In a recent interview, Sally Lloyd Jones, author of the Jesus Storybook Bible, offered such simple but profound advice on giving hope to children.
Here is a just a portion of what she said:
Children look to us for everything. But in all that we’ve given children, have we forgotten to give them hope? Have we left them in despair -- looking at what they should do but don't? Looking at who they should be but aren’t? How do we give hope to children? When we take the focus off them and put it back on God where it belongs. They don’t need to be told to try harder, believe more, do it better. That just leaves them in despair. We need a Rescuer.
I know that many parents struggle with how to talk to their kids about their need for a Rescuer. On so many occasions, I’ve had conversations with parents who ask, “How can I talk to my children about their weaknesses and sin? It doesn’t feel right. I want my children to feel good about themselves.”
Let us not forget that kids have an innate understanding, a God- given conscience, when they’ve done something wrong. And speaking to our kids about their weaknesses and sin is actually an opportunity to give them hope. Yes, hope! Because our sin points us to our only hope—the Rescuer we’ve been given in Jesus Christ. (Rom. 6:17–18)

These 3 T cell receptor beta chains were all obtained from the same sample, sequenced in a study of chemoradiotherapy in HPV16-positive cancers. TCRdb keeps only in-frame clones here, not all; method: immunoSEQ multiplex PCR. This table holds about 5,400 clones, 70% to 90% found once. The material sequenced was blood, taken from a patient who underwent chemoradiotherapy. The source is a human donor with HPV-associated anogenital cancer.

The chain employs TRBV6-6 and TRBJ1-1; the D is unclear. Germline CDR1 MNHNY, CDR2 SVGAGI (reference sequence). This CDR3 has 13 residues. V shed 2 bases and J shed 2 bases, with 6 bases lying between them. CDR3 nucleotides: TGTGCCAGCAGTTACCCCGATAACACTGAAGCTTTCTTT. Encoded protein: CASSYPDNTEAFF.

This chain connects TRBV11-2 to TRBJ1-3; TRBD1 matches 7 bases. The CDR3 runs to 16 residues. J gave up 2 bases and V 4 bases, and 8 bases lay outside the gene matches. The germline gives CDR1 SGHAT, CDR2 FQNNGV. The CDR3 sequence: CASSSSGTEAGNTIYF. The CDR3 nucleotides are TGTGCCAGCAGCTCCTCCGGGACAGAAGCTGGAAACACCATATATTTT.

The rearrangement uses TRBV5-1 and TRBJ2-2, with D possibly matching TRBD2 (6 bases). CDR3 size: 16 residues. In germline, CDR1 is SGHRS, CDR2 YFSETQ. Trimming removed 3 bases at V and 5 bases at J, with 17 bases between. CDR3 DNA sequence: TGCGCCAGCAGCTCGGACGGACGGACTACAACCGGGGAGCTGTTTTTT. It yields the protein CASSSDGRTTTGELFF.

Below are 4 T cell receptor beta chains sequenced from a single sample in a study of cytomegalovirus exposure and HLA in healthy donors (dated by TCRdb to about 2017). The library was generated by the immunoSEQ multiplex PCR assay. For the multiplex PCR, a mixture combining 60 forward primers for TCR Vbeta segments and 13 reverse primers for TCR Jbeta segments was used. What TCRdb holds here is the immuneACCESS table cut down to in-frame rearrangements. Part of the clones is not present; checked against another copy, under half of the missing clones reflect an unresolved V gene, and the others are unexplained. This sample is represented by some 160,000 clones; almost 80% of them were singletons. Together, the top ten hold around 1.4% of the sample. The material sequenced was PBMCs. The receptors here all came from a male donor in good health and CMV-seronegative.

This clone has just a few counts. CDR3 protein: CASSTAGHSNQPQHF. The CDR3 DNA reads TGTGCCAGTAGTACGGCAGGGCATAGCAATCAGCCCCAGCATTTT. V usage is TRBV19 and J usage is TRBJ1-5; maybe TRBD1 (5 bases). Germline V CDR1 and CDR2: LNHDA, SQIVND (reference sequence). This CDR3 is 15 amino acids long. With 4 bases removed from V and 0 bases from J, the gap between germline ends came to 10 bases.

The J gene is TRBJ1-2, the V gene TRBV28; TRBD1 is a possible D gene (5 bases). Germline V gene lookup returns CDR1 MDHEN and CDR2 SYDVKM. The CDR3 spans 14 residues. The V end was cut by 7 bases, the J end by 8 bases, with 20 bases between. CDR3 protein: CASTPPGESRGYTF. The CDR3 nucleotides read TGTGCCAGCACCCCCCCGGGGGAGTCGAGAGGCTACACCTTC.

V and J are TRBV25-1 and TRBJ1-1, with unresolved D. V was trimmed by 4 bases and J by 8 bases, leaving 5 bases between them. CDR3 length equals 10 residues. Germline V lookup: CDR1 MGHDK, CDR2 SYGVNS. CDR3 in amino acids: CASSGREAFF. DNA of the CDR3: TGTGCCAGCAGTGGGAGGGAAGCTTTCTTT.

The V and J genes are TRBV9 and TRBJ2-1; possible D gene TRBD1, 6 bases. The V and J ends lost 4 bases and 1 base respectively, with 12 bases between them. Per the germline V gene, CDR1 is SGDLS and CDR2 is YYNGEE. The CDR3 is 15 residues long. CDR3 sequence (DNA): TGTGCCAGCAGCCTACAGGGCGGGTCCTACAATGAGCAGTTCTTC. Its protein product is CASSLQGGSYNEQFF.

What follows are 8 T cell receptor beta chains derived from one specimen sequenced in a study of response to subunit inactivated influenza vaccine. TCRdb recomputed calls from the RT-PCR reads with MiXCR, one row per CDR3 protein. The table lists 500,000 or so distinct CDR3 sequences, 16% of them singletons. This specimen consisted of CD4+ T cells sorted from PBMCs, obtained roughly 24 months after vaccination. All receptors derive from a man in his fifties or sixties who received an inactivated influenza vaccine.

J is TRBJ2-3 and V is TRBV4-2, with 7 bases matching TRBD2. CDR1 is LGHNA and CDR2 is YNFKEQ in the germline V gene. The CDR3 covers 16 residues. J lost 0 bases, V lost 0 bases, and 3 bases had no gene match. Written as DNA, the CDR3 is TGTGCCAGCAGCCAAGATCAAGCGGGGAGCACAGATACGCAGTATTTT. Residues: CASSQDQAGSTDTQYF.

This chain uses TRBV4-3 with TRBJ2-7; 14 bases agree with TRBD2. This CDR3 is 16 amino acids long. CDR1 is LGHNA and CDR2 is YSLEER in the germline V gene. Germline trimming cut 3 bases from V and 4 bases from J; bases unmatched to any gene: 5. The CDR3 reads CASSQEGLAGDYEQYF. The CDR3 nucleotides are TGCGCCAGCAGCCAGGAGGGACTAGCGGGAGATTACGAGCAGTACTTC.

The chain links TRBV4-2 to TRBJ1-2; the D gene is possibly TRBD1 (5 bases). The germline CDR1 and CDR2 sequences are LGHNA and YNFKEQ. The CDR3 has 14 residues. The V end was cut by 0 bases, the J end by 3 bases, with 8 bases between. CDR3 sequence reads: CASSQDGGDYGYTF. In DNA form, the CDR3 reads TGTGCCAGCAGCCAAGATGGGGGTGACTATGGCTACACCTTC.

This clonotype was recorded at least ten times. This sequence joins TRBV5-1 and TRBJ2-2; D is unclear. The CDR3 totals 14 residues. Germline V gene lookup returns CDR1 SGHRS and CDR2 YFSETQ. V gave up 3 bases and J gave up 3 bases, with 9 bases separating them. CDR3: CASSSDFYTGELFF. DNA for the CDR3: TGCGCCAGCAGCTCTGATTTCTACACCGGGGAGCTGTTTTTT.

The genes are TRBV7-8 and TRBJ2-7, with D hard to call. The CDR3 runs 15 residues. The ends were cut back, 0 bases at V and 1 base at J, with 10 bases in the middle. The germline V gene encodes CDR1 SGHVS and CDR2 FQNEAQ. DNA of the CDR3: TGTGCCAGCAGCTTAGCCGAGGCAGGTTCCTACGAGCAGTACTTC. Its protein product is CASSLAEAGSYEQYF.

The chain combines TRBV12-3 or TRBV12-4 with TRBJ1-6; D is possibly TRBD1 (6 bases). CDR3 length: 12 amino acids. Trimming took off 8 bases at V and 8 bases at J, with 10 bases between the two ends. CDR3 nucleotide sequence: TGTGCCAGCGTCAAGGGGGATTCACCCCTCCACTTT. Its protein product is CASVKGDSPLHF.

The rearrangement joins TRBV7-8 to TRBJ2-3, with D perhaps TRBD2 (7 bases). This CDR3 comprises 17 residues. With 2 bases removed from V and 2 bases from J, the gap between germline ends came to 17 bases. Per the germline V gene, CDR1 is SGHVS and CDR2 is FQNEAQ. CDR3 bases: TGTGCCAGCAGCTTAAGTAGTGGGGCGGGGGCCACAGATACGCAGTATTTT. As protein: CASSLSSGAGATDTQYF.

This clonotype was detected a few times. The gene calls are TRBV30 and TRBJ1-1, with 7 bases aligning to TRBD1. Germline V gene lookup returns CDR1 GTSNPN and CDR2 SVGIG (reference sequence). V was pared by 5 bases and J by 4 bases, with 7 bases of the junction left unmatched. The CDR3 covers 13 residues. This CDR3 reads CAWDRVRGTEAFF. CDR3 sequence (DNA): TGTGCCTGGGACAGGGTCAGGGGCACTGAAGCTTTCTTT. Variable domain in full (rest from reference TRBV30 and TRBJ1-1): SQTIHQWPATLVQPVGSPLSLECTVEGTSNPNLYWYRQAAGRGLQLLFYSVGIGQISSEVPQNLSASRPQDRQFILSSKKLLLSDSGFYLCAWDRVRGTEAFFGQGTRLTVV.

Sin can be explained in several ways, but a few ways that resonate with our children include: sin is breaking God’s law, choosing our way over God’s way, or making something or someone more important than God. It is, in essence, failing to love the Lord and love our neighbor with all of our heart. (Matt 22:36-40) Which, by the way, we all do.
When we teach our children what sin is, it is equally important that we teach them that not only does sin always lead to our own sadness, but sin also deeply grieves the heart of God.
But then! We must offer our children the very good news that because of Jesus, they are unconditionally forgiven, accepted, and loved. And that when they confess their sin, God casts it into the depths of the sea, to be remembered no more! (Micah 7:19)
So when we teach our kids how to recognize and confess sin in their life, we must always finish with a drenching of grace.
Yes, sinful is who we are in the flesh- in our fallen nature.
And because of our fallen nature we make choices that are not in line with who God created us to be. Even in our finest moments, our actions, if not our motives, are tainted (Gen. 6:5).
Who we are in Jesus Christ is wholeheartedly loved and accepted children of God.
We can’t out-sin God’s love! (Romans 8:39)
To give our children hope we have to remember how the story ends.
It ends with “You have a Rescuer who loves you and gave His life for you. And when you are in Christ, God looks at you and sees only the perfection of His Son covering you.”
Because of Jesus, we are forgiven and free. And in that good news, our hope is anchored.
All is grace,